January 19th, 2012
Trick Yourself Into Eating Less
New research shows that your bowl size and color matter.
If your New Year’s resolution includes dropping a few pounds, you might be delighted to learn that you can actually trick yourself into doing so.
Remember the Delboeuf illusion theory (think, optical illusion) from 5th grade science class? Way back then we learned that the size of a circle appears smaller when surrounded by a much larger one. Meanwhile, the size of that same circle appears bigger when surrounded by an only slightly larger one. Apparently, the same holds true with our dinnerware.
In a new study published in the Journal of Consumer Research, researchers (Koert van Ittersum, Ph.D. from Georgia Institute of Technology and Brian Wansink, Ph.D. of Cornell University) asked 225 people to pour a specified amount of tomato soup into different sized bowls. Consistent with what we learned in science class, participants poured less into the smaller bowls and more into the larger ones.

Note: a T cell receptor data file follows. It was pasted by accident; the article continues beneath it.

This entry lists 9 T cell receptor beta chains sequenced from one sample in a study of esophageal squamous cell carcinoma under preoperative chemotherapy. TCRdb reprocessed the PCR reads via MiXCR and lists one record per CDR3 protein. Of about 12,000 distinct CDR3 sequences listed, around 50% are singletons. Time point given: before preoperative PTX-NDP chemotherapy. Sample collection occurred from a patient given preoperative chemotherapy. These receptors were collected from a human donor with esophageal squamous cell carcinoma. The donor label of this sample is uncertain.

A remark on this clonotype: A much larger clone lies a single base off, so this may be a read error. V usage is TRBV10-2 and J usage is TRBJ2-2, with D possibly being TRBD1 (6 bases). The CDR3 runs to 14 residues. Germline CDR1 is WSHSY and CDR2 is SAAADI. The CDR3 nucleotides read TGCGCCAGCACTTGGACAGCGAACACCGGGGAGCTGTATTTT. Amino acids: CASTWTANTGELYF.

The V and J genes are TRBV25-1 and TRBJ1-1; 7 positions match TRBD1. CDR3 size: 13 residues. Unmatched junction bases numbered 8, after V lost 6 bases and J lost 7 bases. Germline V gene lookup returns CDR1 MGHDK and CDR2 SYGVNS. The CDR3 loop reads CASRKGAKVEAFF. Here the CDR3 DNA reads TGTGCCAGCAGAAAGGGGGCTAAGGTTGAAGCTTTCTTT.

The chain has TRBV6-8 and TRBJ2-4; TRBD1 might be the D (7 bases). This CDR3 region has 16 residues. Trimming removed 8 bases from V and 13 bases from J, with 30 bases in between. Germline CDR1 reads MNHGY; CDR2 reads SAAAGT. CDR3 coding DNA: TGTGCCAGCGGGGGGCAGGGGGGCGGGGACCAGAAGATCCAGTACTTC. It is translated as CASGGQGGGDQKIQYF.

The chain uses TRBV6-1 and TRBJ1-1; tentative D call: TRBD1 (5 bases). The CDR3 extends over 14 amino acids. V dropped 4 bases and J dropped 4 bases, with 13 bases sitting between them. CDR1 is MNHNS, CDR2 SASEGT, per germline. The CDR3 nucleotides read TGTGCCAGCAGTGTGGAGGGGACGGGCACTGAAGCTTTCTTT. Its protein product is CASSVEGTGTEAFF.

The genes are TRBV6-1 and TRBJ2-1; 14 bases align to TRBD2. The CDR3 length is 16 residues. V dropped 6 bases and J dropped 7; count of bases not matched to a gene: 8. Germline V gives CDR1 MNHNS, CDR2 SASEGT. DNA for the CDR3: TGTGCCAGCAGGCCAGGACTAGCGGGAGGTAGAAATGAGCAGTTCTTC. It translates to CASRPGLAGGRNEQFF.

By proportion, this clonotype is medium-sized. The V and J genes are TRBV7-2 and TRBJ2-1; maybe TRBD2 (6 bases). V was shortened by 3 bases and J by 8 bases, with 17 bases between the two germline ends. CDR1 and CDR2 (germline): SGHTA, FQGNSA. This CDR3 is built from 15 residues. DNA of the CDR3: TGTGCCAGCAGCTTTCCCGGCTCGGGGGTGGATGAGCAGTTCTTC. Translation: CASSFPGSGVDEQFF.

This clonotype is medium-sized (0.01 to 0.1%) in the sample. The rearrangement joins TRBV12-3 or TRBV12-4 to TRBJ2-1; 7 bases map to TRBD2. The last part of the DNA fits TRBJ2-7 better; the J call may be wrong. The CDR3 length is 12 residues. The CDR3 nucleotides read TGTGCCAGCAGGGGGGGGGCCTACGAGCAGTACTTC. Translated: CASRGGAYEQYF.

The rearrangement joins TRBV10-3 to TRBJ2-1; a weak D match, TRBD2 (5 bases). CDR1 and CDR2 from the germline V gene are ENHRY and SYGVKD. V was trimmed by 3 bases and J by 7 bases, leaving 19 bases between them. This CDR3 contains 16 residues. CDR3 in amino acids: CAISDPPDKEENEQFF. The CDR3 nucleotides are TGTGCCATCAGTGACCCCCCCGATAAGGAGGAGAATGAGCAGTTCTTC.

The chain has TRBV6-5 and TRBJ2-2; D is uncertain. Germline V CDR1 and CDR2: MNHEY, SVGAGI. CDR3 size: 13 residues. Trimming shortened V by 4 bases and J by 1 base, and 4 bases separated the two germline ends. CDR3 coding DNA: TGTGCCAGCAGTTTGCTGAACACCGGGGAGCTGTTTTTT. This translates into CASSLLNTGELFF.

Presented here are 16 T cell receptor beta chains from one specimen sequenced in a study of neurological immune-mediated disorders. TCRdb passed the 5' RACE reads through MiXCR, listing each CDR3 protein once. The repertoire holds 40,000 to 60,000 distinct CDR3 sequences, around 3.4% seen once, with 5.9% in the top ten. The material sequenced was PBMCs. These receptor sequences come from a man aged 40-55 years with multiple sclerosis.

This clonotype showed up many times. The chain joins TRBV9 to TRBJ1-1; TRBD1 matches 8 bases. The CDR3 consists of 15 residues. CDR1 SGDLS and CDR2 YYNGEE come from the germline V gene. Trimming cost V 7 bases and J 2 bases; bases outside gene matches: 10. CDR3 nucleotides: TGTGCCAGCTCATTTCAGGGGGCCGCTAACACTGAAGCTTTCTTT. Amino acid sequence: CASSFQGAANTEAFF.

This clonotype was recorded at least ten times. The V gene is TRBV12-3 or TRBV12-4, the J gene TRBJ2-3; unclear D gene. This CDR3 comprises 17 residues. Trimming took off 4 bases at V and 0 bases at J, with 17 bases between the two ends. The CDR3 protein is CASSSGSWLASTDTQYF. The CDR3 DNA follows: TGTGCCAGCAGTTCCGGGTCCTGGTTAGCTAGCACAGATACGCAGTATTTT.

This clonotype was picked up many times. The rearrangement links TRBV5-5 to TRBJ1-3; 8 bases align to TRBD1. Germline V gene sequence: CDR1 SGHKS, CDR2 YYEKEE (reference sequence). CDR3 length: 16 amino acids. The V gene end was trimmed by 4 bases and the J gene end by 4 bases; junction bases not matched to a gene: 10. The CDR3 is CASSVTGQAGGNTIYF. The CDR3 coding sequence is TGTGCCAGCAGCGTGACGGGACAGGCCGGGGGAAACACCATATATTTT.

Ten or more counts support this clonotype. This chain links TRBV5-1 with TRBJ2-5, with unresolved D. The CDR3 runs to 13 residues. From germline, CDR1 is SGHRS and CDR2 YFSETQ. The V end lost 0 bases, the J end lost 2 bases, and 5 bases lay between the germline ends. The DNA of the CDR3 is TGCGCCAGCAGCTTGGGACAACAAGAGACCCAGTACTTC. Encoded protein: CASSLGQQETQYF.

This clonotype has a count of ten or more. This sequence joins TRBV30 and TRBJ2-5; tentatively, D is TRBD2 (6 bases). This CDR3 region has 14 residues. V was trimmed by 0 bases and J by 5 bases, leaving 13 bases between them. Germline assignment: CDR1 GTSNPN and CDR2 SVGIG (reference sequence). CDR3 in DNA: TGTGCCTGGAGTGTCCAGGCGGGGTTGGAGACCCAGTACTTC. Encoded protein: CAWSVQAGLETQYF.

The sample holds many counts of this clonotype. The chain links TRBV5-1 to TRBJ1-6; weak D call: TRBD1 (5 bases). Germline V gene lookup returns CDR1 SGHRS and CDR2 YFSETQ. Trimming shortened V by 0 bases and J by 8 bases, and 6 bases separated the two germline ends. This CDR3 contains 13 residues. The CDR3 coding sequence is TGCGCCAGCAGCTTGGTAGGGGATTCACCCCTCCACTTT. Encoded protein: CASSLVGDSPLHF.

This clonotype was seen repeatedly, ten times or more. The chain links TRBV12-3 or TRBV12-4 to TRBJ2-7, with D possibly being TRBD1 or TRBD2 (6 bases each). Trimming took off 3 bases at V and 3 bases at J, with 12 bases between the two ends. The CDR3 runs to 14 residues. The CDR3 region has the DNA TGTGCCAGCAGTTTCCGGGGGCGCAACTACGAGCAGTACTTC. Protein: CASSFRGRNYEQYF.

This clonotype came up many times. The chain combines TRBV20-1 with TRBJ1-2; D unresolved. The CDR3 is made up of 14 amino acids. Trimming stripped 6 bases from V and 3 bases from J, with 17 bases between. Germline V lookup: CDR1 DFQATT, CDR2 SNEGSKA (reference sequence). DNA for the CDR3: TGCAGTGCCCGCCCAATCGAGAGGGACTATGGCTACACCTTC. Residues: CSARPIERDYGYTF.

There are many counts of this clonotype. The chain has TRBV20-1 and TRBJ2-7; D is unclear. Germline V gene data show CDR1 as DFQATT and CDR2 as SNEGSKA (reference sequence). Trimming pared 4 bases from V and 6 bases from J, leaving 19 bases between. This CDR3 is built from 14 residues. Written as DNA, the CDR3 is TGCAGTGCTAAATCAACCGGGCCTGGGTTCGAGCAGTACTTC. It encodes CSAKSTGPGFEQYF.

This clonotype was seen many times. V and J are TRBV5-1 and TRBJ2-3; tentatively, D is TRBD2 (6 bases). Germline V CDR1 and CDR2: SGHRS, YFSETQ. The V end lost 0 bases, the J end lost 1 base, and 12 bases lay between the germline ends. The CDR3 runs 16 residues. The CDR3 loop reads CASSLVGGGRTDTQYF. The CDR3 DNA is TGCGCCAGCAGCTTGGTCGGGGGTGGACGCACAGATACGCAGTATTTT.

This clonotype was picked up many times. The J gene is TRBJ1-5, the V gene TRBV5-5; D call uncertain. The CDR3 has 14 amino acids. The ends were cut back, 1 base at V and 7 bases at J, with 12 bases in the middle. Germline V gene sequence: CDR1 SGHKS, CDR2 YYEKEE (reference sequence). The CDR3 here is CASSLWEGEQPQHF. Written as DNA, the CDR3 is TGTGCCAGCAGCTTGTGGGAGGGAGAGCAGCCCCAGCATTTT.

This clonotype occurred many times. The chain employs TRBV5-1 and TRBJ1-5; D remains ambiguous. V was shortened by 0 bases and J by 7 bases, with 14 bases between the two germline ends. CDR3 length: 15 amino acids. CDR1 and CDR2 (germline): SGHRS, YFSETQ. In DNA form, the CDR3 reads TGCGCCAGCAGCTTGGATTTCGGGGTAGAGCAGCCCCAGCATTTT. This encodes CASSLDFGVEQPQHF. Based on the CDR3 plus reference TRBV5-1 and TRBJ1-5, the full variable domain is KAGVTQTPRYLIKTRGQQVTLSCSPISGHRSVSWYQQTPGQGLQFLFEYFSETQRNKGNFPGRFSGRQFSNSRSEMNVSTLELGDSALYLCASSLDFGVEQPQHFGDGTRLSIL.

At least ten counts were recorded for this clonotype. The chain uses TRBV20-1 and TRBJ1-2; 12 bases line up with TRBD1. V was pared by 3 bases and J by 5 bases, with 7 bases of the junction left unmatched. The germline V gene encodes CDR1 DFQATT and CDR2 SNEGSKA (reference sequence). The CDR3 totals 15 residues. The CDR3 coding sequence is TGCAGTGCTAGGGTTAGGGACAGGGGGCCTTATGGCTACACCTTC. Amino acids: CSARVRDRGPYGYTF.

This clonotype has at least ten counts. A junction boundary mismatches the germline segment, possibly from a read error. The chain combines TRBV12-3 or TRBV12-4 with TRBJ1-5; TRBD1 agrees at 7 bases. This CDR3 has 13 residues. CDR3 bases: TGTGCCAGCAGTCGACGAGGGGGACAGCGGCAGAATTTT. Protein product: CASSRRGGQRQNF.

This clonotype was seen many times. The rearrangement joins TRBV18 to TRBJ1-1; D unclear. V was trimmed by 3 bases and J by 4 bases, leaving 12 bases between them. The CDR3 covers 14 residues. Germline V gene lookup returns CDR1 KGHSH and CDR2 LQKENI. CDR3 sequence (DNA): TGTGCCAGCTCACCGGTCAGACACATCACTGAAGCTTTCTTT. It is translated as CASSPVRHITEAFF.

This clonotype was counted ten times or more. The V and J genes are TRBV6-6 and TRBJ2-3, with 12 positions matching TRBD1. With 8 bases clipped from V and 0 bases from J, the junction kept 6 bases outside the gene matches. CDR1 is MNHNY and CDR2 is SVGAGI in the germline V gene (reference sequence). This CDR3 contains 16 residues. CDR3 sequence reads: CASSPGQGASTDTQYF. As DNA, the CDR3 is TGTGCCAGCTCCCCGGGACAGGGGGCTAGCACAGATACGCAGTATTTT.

Why? Because a serving size can look larger than it actually is depending on your choice of dinnerware. On smaller plates, we tend to serve ourselves less food, and thus, eat less. On bigger plates, however, we tend to serve more. In fact, participants dished out up to 31 percent more soup.
Given the fact that the average size of dinner plates has increased by almost 23 percent since 1900 and obesity rates have more than doubled in the last 30 years, the correlation makes sense, right?
But if you think you can get around this optical illusion by simply reminding yourself to take less food, the researchers say you can’t. Follow-up studies showed that the "bowl bias" is nearly impossible to eliminate, no matter how much education or awareness we have
See the full article HERE
What tips and tricks do you use to try to eat less?